# Find the smallest group of numbers with sum bigger then $X$

Given a list of numbers $$S$$ where $$0 < s_i < 100$$, find the minimum sum group of numbers with a sum bigger than $$X$$.
Each number can be used multiple times.

Ex: for $$S = [3,4.1], X = 10$$ the solution is $$[3, 3, 4.1]$$

Is it a known problem? What will be the best way of solving it?

For now, my best solution is to randomly pick numbers and repeat the process multiple times.

• Is it possible to assume that the numbers are integers? (For example, if the numbers are rationals, we can transform the problem by multiplying them by a suitable constant, and dropping the constraint $s_i < 100$). Jul 19 '20 at 19:38
• I don't quite understand the question. What's preventing you from selecting $\left\lceil \frac{X}{\max_i s_i} \right\rceil$ copies of $\max_i s_i$? Jul 19 '20 at 20:09
• Sure it does. $\lceil 10/4.1 \rceil = 3$, and your solution uses $3$ elements. Maybe you are not looking for the smallest group of elements with sum at least $X$, but rather for a group of elements with sum $\sigma > X$ that minimizes $\sigma$. Jul 19 '20 at 20:13
• With your conditions, just pick the largest element and repeat it as often as needed. I wouldn't call it a "problem". Jul 20 '20 at 7:14
• “Now it looks NP-complete to me” means it is NP-complete. The special case that all numbers are integers is NP complete. Jul 20 '20 at 13:40

Assuming you are looking for $$S' \subset S$$ with minimal $$\sum_{x \in S'} x > X$$ like Steven suggested, then you should be able to reduce the problem to an instance of knapsack with weights $$w_i$$ and costs $$c_i$$ with $$w_i = c_i = s_i$$ for every $$s_i \in S$$ where the weight of the knapsack is bounded by $$X$$.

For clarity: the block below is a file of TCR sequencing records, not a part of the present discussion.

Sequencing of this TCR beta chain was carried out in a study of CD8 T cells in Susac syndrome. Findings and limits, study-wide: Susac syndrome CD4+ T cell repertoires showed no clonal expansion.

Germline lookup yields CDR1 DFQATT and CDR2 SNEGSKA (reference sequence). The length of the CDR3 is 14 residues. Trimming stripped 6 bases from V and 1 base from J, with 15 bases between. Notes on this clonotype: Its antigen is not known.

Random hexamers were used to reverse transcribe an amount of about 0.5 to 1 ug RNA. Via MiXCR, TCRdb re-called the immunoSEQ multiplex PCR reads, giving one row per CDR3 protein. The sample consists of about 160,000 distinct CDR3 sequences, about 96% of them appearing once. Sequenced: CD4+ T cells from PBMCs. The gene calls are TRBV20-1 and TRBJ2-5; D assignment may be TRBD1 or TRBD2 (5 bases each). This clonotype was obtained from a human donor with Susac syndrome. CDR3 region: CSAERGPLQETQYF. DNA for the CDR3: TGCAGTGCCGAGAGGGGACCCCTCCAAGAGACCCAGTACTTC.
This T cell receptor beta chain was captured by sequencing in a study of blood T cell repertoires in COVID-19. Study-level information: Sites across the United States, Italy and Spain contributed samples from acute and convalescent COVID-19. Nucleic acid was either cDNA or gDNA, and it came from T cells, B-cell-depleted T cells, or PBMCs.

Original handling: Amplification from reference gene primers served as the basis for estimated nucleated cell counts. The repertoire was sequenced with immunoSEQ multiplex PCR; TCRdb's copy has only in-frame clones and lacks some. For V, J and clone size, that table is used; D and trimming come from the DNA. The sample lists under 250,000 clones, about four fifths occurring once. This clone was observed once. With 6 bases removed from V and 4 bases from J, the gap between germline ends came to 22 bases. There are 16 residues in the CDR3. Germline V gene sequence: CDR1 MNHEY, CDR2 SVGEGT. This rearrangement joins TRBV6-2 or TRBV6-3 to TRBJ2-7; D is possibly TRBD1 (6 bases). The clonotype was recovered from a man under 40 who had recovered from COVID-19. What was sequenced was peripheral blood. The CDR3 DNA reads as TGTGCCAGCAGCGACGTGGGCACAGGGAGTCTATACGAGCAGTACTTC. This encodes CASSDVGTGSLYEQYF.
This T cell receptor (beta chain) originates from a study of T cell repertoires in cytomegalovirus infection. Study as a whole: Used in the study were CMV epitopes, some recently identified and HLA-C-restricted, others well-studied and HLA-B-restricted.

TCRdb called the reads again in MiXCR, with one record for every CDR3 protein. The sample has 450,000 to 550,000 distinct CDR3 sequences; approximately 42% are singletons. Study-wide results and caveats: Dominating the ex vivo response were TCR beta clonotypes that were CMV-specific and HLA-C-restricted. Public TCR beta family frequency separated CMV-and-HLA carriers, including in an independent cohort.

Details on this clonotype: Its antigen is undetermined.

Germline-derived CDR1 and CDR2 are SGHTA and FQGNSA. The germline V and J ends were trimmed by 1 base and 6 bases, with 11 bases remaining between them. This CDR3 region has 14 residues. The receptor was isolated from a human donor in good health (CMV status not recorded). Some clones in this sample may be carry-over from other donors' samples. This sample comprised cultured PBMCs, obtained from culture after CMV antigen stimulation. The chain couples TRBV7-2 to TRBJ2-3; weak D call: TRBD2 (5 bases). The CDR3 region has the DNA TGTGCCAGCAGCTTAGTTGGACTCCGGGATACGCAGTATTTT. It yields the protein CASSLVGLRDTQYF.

If the solution $$K := \sum_{x \in S'} x$$ is not greater than $$X$$, you need to repeat the process by setting $$X := X + \varepsilon$$ where $$\varepsilon$$ is the minimal distance between any two subset sums of $$S$$ and running knapsack again until it yields a solution $$K > X$$.

Edit: Turns out that finding $$\varepsilon$$ isn't an easy problem. I first assumed $$\varepsilon$$ is the minimum between any two numbers in $$S$$, which can be found by sorting the list and finding the minimum between two adjacent elements. This would yield a good approximation in most cases, but it might not be the optimal solution. If your problem statement uses $$\geq$$ instead of $$>$$, transforming the problem into knapsack will yield an optimal solution, no repetitions required.

• Yeah, I agree. It is a special case of knapsack problem where weights equal to costs. The problem is that I can't use a DP to solve this as I deal with real numbers. Don't have enough memory to convert them to integers. Jul 20 '20 at 1:56

Let me assume that all involved numbers are positive integers and let $$n=|S|$$. From the comments to your question, I understand your problem as follows:

Given a set $$S = \{s_1, \dots, S_n\}$$ find a multiset $$S'$$ such that (i) each element of $$S'$$ belongs to $$S$$,( ii) the sum $$\sigma$$ of the elements in $$S'$$ is larger than $$X$$, and (iii) $$S'$$ minimizes $$\sigma$$.

You can solve the above problem in time $$O(nX)$$ with a dynamic programming algorithm.

For an integer $$w < X$$, let $$OPT[w]$$ be true ($$\top$$) if it is possible to select a group of numbers with a total sum of $$w$$, and false ($$\bot$$) otherwise.

For $$w < 0$$ we have $$OPT[w] = \bot$$. Moreover $$OPT[0]= \top$$ and, for $$w>0$$: $$OPT[w] = \bigvee_{i=1,\dots,n} OPT[w-s_i].$$

The minimum attainable sum $$\sigma$$ that is larger than $$X$$ is then: $$\min_{i=1,\dots,n} \min_{\substack{j = X-s_i+1, \dots, X \\ OPT[j]=\top}} (j+s_i).$$

The actual group of numbers that sum to $$\sigma$$ can be found by retracing (backwards) the dynamic programming choices.

If each number can be selected once, it is exactly the knapsack problem (known to be NP-complete): Just turn it on its head, and ask for the numbers left out, they are the set with the largest sum less than $$S - X$$, where $$S$$ is the sum of all numbers. Exactly the knapsack problem.

• Are there known algorithms for solving the knapsack problem with big integer values as a weight? Jul 20 '20 at 17:55